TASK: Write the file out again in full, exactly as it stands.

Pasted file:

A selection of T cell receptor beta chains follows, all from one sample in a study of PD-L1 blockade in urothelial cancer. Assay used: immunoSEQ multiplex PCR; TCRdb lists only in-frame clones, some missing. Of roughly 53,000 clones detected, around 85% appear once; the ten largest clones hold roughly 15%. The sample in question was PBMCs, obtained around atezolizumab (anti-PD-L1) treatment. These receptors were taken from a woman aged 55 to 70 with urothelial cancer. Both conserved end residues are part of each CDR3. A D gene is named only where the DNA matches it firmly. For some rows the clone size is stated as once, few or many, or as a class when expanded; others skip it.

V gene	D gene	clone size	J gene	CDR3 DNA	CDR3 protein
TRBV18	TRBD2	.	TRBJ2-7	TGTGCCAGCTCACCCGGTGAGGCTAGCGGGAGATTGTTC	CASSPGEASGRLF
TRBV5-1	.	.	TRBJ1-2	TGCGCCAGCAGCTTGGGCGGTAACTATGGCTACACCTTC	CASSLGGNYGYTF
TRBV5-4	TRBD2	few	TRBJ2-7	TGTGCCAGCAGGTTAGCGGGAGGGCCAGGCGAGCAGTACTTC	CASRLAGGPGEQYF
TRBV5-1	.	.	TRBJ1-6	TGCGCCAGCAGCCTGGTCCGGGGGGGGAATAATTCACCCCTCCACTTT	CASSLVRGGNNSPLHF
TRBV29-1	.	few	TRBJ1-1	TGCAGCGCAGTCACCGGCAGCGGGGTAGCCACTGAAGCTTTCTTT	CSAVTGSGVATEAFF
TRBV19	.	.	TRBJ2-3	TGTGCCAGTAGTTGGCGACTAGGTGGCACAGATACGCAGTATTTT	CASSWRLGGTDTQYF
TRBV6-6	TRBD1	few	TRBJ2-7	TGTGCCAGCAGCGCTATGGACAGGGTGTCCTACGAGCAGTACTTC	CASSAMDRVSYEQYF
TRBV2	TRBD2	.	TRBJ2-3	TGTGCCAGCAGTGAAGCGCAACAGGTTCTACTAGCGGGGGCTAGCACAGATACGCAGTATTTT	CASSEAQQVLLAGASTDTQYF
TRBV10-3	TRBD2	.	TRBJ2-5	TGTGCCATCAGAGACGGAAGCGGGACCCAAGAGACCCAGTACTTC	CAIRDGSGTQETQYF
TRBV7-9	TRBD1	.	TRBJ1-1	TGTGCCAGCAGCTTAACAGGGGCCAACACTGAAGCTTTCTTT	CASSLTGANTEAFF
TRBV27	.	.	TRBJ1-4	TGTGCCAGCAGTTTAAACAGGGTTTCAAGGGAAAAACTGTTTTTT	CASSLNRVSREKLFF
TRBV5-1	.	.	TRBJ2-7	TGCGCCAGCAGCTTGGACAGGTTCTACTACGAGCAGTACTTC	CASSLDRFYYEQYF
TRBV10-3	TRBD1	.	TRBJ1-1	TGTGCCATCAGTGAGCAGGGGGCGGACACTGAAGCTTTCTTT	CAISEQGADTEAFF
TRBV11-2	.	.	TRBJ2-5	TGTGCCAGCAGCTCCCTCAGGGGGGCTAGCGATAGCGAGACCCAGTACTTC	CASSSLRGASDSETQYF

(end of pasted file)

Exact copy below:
A selection of T cell receptor beta chains follows, all from one sample in a study of PD-L1 blockade in urothelial cancer. Assay used: immunoSEQ multiplex PCR; TCRdb lists only in-frame clones, some missing. Of roughly 53,000 clones detected, around 85% appear once; the ten largest clones hold roughly 15%. The sample in question was PBMCs, obtained around atezolizumab (anti-PD-L1) treatment. These receptors were taken from a woman aged 55 to 70 with urothelial cancer. Both conserved end residues are part of each CDR3. A D gene is named only where the DNA matches it firmly. For some rows the clone size is stated as once, few or many, or as a class when expanded; others skip it.

V gene	D gene	clone size	J gene	CDR3 DNA	CDR3 protein
TRBV18	TRBD2	.	TRBJ2-7	TGTGCCAGCTCACCCGGTGAGGCTAGCGGGAGATTGTTC	CASSPGEASGRLF
TRBV5-1	.	.	TRBJ1-2	TGCGCCAGCAGCTTGGGCGGTAACTATGGCTACACCTTC	CASSLGGNYGYTF
TRBV5-4	TRBD2	few	TRBJ2-7	TGTGCCAGCAGGTTAGCGGGAGGGCCAGGCGAGCAGTACTTC	CASRLAGGPGEQYF
TRBV5-1	.	.	TRBJ1-6	TGCGCCAGCAGCCTGGTCCGGGGGGGGAATAATTCACCCCTCCACTTT	CASSLVRGGNNSPLHF
TRBV29-1	.	few	TRBJ1-1	TGCAGCGCAGTCACCGGCAGCGGGGTAGCCACTGAAGCTTTCTTT	CSAVTGSGVATEAFF
TRBV19	.	.	TRBJ2-3	TGTGCCAGTAGTTGGCGACTAGGTGGCACAGATACGCAGTATTTT	CASSWRLGGTDTQYF
TRBV6-6	TRBD1	few	TRBJ2-7	TGTGCCAGCAGCGCTATGGACAGGGTGTCCTACGAGCAGTACTTC	CASSAMDRVSYEQYF
TRBV2	TRBD2	.	TRBJ2-3	TGTGCCAGCAGTGAAGCGCAACAGGTTCTACTAGCGGGGGCTAGCACAGATACGCAGTATTTT	CASSEAQQVLLAGASTDTQYF
TRBV10-3	TRBD2	.	TRBJ2-5	TGTGCCATCAGAGACGGAAGCGGGACCCAAGAGACCCAGTACTTC	CAIRDGSGTQETQYF
TRBV7-9	TRBD1	.	TRBJ1-1	TGTGCCAGCAGCTTAACAGGGGCCAACACTGAAGCTTTCTTT	CASSLTGANTEAFF
TRBV27	.	.	TRBJ1-4	TGTGCCAGCAGTTTAAACAGGGTTTCAAGGGAAAAACTGTTTTTT	CASSLNRVSREKLFF
TRBV5-1	.	.	TRBJ2-7	TGCGCCAGCAGCTTGGACAGGTTCTACTACGAGCAGTACTTC	CASSLDRFYYEQYF
TRBV10-3	TRBD1	.	TRBJ1-1	TGTGCCATCAGTGAGCAGGGGGCGGACACTGAAGCTTTCTTT	CAISEQGADTEAFF
TRBV11-2	.	.	TRBJ2-5	TGTGCCAGCAGCTCCCTCAGGGGGGCTAGCGATAGCGAGACCCAGTACTTC	CASSSLRGASDSETQYF